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About the Authors

Professor Ronnie Lessem is a Zimbabwean political economist, and graduate of Harvard Business School, who co-founded the Integral Worlds approach to Integral Development via the Trans4m Centre for Integral Development in Geneva.

Professor Dr Ibrahim Abouleish is an Egyptian-born, Austrian-educated engineer and pharmacologist, ecologist and spiritual scientist, who received the Right Livelihood award for founding Sekem, a Sustainable Community in the desert.

Marko Pogacnik, who studied at the Academy of Arts in Slovenia, is a conceptual artist and earth healer, and an iconic figure in his country, who designed the national flag of Slovenia and practices Sacred Geography around the world.

Professor Louis Herman is a South African born medical graduate of the University of Cambridge in England, now head of the department of political science at the University of Hawaii, West Oahu, renowned for his Primal Politics.

In our current situation of economic, social and environmental crisis we need new ideas to make us fit for the needed transformation processes. It will require new ways of thinking, new forms of organizations and communities. Our past experiences show that relying on governments alone cannot be the solution. The examples of integral polity are very inspiring by starting development from the local context as opposed to the prevailing top-down method. Trans4m gives a valuable orientation to our coming integral age and we all have to ask ourselves where we stand in order to proactively shape our future in a purposeful and sustainable way.

Helmy Abouleish, Managing Director of Sekem Group

Integral Polity makes for fascinating reading. I was deeply moved by it. It is as if something deep within me that has been mostly voiceless all these years finally found an articulate voice. And this articulate voice addresses fundamental questions of sustainable development not from the normal standpoint of prevailing theories and frameworks that have failed dismally in creating healthy societies. Instead the authors bring an enormous and exciting amount of wisdom from all over the world, and from different ages, to bear upon the meaning, purpose, and possibility of what they are calling integral polity.

Nicanor Perlas, author of

Shaping Globalization: Civil Society, Cultural Power and Threefolding

PROLOGUE: An Introduction to Integral Polity: Nature, Culture, Society, Economy

RONNIE LESSEM, IBRAHIM ABOULEISH, MARKO POGACNIK and LOUIS HERMAN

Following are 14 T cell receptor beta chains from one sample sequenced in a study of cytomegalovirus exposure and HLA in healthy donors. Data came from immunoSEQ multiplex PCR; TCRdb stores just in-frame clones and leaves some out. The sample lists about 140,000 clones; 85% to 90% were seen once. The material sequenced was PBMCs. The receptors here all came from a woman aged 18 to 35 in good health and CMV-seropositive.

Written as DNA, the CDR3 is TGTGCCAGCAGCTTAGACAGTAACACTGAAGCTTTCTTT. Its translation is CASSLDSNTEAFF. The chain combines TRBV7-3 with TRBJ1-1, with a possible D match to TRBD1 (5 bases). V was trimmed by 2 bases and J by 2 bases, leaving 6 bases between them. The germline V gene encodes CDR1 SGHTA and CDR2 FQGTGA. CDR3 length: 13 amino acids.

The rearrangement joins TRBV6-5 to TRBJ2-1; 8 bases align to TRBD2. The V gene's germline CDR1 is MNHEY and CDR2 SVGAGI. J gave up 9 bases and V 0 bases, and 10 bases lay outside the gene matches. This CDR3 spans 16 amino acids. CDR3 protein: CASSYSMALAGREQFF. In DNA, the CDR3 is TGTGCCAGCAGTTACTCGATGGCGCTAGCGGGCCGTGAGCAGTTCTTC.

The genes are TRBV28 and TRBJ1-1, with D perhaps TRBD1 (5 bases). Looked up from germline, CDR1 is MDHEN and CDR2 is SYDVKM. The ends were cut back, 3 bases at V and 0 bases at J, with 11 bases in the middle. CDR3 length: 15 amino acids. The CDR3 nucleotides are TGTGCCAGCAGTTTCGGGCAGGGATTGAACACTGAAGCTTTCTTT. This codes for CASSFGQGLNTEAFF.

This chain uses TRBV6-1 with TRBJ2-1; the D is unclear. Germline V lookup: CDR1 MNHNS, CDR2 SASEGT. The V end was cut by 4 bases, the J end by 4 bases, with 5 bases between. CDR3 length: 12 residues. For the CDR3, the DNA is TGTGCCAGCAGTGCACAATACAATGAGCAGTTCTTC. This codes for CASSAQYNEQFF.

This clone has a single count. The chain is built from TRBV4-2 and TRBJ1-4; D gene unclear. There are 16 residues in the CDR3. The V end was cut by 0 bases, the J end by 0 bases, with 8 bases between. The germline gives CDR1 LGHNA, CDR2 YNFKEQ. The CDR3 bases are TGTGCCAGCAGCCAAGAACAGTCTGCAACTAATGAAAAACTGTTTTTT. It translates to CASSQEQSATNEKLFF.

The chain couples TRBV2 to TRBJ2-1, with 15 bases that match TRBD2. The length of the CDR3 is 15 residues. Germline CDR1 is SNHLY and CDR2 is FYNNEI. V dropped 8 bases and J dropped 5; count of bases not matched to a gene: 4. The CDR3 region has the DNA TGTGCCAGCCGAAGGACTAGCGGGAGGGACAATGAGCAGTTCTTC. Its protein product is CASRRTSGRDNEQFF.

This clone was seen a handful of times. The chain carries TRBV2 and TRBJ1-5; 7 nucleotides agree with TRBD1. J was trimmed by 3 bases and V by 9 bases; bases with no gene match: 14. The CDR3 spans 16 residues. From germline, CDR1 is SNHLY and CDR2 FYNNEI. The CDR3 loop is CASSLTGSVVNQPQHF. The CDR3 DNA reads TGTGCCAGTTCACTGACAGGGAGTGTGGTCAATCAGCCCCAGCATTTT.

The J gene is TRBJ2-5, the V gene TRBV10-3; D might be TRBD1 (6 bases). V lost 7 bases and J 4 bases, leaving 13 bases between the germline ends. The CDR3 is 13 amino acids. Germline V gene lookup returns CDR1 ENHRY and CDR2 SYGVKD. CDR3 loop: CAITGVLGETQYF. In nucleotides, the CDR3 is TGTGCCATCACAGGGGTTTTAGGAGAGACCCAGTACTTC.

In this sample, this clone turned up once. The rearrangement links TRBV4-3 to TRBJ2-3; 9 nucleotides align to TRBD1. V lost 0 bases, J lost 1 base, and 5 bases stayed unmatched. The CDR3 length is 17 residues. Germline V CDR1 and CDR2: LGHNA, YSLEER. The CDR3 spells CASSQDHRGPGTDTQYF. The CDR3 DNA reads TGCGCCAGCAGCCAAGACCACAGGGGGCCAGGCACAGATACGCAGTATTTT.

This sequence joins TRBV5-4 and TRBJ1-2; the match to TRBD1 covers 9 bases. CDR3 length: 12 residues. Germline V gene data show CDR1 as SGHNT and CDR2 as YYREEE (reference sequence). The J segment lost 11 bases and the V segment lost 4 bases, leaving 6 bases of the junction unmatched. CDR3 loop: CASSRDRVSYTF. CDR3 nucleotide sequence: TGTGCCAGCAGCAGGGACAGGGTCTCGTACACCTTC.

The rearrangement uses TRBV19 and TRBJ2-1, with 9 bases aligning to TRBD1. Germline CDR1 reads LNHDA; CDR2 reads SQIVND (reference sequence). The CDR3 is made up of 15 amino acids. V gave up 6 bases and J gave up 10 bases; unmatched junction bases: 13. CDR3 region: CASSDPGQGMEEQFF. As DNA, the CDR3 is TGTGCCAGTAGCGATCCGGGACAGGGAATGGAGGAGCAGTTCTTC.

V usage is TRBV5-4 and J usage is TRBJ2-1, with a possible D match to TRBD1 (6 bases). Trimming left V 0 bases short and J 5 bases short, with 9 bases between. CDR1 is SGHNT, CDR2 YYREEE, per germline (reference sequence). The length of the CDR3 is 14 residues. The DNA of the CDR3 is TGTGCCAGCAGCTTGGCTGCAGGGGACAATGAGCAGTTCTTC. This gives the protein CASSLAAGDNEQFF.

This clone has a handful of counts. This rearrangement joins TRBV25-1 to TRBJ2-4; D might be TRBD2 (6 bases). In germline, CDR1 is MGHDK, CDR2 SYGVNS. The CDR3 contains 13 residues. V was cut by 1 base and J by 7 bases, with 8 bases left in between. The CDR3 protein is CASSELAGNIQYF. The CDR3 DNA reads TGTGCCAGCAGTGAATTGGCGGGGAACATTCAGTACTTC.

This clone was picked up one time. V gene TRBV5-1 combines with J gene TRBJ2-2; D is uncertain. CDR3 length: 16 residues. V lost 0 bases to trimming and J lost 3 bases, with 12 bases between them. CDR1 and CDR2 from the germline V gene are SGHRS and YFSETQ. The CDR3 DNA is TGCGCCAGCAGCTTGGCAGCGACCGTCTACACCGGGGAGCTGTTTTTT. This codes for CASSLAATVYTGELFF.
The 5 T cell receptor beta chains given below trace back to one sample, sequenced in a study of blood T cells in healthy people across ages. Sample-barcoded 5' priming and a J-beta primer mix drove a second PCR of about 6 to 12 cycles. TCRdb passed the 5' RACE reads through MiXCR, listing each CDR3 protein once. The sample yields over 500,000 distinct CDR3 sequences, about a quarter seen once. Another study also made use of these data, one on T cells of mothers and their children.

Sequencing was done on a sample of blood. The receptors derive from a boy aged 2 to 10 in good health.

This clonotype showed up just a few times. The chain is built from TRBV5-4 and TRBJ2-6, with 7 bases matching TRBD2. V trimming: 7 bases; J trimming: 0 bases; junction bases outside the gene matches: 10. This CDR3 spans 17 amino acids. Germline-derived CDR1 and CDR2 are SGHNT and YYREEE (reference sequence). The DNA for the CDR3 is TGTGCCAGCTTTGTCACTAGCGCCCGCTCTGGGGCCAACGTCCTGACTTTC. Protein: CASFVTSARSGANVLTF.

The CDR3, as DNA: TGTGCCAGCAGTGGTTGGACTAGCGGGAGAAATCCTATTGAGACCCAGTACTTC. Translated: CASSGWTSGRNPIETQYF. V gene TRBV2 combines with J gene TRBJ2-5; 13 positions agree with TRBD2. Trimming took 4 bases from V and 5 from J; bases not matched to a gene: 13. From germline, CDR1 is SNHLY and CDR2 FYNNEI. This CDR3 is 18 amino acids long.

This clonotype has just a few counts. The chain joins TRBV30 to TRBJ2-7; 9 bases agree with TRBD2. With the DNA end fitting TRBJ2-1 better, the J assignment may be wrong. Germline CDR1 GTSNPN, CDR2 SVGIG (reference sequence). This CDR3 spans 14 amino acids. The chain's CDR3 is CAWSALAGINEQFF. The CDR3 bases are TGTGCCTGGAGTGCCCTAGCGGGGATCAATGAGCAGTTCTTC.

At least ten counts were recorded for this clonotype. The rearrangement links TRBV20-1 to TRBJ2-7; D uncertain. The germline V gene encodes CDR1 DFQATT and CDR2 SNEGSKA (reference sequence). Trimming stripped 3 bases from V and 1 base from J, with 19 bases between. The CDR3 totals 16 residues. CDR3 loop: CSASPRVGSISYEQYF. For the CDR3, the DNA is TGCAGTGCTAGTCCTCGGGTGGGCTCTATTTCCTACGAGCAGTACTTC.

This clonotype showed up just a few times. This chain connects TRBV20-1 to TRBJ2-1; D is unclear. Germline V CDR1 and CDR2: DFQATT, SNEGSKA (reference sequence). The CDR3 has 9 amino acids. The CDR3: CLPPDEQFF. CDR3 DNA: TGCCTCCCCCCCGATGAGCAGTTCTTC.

All subjects, no matter how specialized, are connected with a center; they are like rays emanating from the sun. The center is constituted by the very core of our convictions, by those ideas which really have the power to move us.

E.F. Schumacher, Small is Beautiful

: Introduction

Starting with the core

In our pursuit of what we term Integral Polity, we are seeking after harmony, like the ancient Egyptians did through their goddess Ma'at, and the Greeks through their polis. In effect, what we term such an integral polity is “integral" insofar as it serves to harmonize nature and culture, society and economy. Alternately, again harking back to the ancient Greeks generally, and to Plato specifically, it serves to recognize and to interconnect truth, goodness and beauty. Indeed, such an overall, integrated pursuit, characterizes our core programme, specifically at the Heliopolis University for Sustainable Development, thereby standing on the shoulders of its ancient harmonic heritage.

Indeed, for us, such a "core" programme picks up from where the liberal arts in the "West" left off, in the 19th and 20th centuries. In our integral case, though, such a core is invariably focused on a particular society, that is Egypt in this case, while purposefully drawing from other societies across the globe. In fact, standing at the Egyptian historical cross-roads of civilization, we co-authors are spread across such – Ibrahim Abouleish from Egypt in the Middle East, Louis Herman from Hawaii in the American West, Marko Pogacnik from Slovenia in the European North, and Ronnie Lessem from Zimbabwe in Southern Africa. Moreover, and at the same time, Abouleish is an engineer, pharmacologist and environmentalist, Herman a political scientist and philosopher, Pogacnik a conceptual artist and sacred geographer, and Lessem an economist and business academic. So we are overtly transcultural as well as transdisciplinary in our integral reach. We have therefore coined the term integral polity to embody such, as the core of our pursuits. How does this relate to other well-known integral perspectives?

 
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